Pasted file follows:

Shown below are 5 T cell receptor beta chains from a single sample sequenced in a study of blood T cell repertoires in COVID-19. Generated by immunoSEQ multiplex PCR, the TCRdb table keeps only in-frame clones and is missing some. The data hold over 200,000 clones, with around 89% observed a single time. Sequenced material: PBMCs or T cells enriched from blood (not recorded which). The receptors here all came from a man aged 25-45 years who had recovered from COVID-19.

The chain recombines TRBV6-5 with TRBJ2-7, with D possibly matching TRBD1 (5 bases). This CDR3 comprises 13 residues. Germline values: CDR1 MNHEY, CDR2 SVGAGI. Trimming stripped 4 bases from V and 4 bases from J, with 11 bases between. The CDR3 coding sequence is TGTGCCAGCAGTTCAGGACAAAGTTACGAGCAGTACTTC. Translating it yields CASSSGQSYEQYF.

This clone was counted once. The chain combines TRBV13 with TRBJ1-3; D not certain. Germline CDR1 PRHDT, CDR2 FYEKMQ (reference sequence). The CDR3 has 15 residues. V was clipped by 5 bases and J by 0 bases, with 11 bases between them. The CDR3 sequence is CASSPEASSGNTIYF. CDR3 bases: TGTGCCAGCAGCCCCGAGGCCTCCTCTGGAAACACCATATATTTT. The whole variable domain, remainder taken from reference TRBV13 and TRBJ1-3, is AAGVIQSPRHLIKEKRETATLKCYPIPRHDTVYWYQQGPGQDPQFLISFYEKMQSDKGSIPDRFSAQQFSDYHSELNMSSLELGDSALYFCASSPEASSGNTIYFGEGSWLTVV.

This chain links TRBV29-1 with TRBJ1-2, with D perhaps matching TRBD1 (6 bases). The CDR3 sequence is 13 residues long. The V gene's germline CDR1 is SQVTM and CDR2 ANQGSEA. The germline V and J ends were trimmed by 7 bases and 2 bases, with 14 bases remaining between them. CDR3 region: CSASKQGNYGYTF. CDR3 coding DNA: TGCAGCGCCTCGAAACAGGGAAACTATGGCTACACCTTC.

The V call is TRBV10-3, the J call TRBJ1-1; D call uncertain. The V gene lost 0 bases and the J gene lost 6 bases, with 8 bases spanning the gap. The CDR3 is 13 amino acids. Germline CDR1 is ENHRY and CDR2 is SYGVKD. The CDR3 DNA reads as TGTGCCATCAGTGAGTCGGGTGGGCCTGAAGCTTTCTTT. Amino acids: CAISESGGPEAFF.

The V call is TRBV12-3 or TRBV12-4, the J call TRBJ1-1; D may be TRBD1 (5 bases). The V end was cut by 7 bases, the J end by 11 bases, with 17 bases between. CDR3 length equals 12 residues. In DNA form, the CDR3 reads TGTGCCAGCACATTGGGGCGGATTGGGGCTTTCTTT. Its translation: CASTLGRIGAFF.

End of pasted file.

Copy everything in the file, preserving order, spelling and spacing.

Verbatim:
Shown below are 5 T cell receptor beta chains from a single sample sequenced in a study of blood T cell repertoires in COVID-19. Generated by immunoSEQ multiplex PCR, the TCRdb table keeps only in-frame clones and is missing some. The data hold over 200,000 clones, with around 89% observed a single time. Sequenced material: PBMCs or T cells enriched from blood (not recorded which). The receptors here all came from a man aged 25-45 years who had recovered from COVID-19.

The chain recombines TRBV6-5 with TRBJ2-7, with D possibly matching TRBD1 (5 bases). This CDR3 comprises 13 residues. Germline values: CDR1 MNHEY, CDR2 SVGAGI. Trimming stripped 4 bases from V and 4 bases from J, with 11 bases between. The CDR3 coding sequence is TGTGCCAGCAGTTCAGGACAAAGTTACGAGCAGTACTTC. Translating it yields CASSSGQSYEQYF.

This clone was counted once. The chain combines TRBV13 with TRBJ1-3; D not certain. Germline CDR1 PRHDT, CDR2 FYEKMQ (reference sequence). The CDR3 has 15 residues. V was clipped by 5 bases and J by 0 bases, with 11 bases between them. The CDR3 sequence is CASSPEASSGNTIYF. CDR3 bases: TGTGCCAGCAGCCCCGAGGCCTCCTCTGGAAACACCATATATTTT. The whole variable domain, remainder taken from reference TRBV13 and TRBJ1-3, is AAGVIQSPRHLIKEKRETATLKCYPIPRHDTVYWYQQGPGQDPQFLISFYEKMQSDKGSIPDRFSAQQFSDYHSELNMSSLELGDSALYFCASSPEASSGNTIYFGEGSWLTVV.

This chain links TRBV29-1 with TRBJ1-2, with D perhaps matching TRBD1 (6 bases). The CDR3 sequence is 13 residues long. The V gene's germline CDR1 is SQVTM and CDR2 ANQGSEA. The germline V and J ends were trimmed by 7 bases and 2 bases, with 14 bases remaining between them. CDR3 region: CSASKQGNYGYTF. CDR3 coding DNA: TGCAGCGCCTCGAAACAGGGAAACTATGGCTACACCTTC.

The V call is TRBV10-3, the J call TRBJ1-1; D call uncertain. The V gene lost 0 bases and the J gene lost 6 bases, with 8 bases spanning the gap. The CDR3 is 13 amino acids. Germline CDR1 is ENHRY and CDR2 is SYGVKD. The CDR3 DNA reads as TGTGCCATCAGTGAGTCGGGTGGGCCTGAAGCTTTCTTT. Amino acids: CAISESGGPEAFF.

The V call is TRBV12-3 or TRBV12-4, the J call TRBJ1-1; D may be TRBD1 (5 bases). The V end was cut by 7 bases, the J end by 11 bases, with 17 bases between. CDR3 length equals 12 residues. In DNA form, the CDR3 reads TGTGCCAGCACATTGGGGCGGATTGGGGCTTTCTTT. Its translation: CASTLGRIGAFF.